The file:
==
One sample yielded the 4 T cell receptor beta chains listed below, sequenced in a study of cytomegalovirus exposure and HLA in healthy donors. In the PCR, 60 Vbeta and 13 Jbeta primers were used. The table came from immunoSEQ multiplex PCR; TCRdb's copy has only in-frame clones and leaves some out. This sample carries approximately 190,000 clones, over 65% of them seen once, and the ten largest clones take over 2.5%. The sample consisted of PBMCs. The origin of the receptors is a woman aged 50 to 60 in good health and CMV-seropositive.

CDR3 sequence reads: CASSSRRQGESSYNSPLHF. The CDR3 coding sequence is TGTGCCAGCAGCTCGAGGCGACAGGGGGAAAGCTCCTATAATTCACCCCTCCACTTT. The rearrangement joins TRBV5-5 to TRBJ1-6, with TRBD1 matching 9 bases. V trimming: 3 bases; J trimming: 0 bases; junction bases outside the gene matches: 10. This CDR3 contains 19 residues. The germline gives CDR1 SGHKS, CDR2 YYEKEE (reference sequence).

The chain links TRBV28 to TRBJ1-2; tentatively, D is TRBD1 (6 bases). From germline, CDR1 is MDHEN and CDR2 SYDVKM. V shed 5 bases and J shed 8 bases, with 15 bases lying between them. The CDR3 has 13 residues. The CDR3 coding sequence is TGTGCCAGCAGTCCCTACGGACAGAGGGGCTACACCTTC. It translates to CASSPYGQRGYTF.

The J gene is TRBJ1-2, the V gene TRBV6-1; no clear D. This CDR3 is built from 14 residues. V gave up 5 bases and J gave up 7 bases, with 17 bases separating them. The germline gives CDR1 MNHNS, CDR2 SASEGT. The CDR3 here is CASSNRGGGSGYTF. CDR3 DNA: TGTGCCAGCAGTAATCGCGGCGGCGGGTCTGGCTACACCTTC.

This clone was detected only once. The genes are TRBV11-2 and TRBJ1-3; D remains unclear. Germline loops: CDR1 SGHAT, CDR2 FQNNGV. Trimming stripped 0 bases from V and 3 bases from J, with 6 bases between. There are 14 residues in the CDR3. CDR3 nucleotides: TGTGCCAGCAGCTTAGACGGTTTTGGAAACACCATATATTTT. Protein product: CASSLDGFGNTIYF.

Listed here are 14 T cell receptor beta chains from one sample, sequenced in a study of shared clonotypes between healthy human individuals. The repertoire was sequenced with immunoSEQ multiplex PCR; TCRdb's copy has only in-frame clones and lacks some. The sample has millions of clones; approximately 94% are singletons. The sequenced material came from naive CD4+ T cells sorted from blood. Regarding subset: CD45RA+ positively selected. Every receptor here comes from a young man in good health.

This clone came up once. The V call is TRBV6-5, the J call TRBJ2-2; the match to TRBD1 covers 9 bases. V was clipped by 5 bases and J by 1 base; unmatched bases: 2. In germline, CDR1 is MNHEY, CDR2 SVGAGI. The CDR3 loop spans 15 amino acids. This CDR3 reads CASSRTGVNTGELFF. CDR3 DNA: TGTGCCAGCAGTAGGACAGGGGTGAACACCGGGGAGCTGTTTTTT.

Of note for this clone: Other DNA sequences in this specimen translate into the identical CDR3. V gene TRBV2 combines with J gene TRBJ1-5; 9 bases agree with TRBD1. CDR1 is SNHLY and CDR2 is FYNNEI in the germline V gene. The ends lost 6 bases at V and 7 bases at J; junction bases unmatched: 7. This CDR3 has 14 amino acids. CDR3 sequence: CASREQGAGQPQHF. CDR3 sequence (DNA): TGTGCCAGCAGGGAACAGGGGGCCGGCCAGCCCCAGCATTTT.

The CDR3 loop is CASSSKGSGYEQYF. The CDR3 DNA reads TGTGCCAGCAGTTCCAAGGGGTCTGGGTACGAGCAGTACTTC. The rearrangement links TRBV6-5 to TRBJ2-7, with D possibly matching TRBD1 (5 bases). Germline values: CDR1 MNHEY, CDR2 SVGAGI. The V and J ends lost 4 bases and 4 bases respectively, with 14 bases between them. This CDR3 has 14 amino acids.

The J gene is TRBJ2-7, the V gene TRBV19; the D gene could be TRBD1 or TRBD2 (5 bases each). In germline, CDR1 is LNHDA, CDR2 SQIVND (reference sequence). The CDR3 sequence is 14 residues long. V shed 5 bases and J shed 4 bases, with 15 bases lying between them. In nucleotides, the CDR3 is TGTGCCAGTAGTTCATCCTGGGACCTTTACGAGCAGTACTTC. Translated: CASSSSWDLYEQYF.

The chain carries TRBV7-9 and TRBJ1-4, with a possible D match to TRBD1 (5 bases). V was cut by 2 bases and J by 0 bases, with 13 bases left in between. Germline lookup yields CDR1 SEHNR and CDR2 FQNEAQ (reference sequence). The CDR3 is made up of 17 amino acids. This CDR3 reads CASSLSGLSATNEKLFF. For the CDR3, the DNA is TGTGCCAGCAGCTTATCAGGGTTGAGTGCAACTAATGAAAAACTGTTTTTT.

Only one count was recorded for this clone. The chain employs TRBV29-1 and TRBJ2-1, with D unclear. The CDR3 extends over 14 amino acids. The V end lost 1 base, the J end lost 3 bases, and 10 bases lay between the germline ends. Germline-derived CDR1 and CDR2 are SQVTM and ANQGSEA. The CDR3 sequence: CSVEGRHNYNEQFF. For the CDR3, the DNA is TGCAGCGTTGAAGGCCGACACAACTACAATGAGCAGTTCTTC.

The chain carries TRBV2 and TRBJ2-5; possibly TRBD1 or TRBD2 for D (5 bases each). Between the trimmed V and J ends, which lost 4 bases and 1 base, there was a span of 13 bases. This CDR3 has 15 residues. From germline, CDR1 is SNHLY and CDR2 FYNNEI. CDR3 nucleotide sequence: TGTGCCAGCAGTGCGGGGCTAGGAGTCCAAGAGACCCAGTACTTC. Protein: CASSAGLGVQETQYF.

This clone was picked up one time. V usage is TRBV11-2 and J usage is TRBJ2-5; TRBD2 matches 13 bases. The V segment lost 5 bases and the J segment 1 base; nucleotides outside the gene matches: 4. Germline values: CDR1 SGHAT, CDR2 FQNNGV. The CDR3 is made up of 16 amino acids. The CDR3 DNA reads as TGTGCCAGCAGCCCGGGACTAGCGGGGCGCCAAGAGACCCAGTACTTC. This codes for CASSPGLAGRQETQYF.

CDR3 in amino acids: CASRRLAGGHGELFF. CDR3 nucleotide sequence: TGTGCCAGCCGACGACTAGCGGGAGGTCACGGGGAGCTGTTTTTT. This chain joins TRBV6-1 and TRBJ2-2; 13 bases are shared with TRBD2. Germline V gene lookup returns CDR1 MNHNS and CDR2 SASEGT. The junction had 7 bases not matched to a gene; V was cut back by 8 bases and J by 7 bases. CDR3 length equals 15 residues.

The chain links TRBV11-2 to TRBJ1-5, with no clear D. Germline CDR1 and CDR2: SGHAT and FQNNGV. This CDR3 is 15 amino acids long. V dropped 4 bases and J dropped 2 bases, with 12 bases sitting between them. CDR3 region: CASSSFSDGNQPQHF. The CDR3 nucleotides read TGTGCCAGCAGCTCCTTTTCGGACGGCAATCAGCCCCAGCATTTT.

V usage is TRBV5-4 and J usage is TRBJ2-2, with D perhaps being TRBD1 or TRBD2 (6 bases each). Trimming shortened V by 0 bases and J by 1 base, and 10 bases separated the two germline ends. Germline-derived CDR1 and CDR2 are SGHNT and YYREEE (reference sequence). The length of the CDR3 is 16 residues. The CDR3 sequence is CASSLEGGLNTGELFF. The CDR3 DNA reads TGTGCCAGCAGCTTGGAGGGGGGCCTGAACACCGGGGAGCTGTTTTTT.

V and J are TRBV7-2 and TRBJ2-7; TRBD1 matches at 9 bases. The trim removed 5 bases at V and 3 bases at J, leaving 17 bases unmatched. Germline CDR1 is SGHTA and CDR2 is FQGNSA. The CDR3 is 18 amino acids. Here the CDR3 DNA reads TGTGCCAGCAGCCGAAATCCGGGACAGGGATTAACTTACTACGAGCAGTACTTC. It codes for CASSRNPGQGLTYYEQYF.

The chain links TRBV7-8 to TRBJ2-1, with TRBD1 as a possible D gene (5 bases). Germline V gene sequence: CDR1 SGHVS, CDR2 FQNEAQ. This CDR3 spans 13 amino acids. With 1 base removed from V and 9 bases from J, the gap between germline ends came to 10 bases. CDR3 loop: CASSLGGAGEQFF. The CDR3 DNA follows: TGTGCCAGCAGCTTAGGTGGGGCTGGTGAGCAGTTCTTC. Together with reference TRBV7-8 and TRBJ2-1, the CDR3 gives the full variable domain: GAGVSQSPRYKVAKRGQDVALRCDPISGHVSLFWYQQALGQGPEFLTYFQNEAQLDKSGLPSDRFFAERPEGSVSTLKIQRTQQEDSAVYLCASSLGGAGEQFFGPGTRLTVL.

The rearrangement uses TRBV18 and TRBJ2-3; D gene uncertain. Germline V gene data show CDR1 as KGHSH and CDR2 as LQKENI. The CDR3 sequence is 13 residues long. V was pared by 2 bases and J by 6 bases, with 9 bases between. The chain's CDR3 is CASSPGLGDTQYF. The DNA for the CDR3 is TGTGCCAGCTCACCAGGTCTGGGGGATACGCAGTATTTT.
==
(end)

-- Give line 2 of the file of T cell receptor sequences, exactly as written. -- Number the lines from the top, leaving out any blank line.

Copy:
CDR3 sequence reads: CASSSRRQGESSYNSPLHF. The CDR3 coding sequence is TGTGCCAGCAGCTCGAGGCGACAGGGGGAAAGCTCCTATAATTCACCCCTCCACTTT. The rearrangement joins TRBV5-5 to TRBJ1-6, with TRBD1 matching 9 bases. V trimming: 3 bases; J trimming: 0 bases; junction bases outside the gene matches: 10. This CDR3 contains 19 residues. The germline gives CDR1 SGHKS, CDR2 YYEKEE (reference sequence).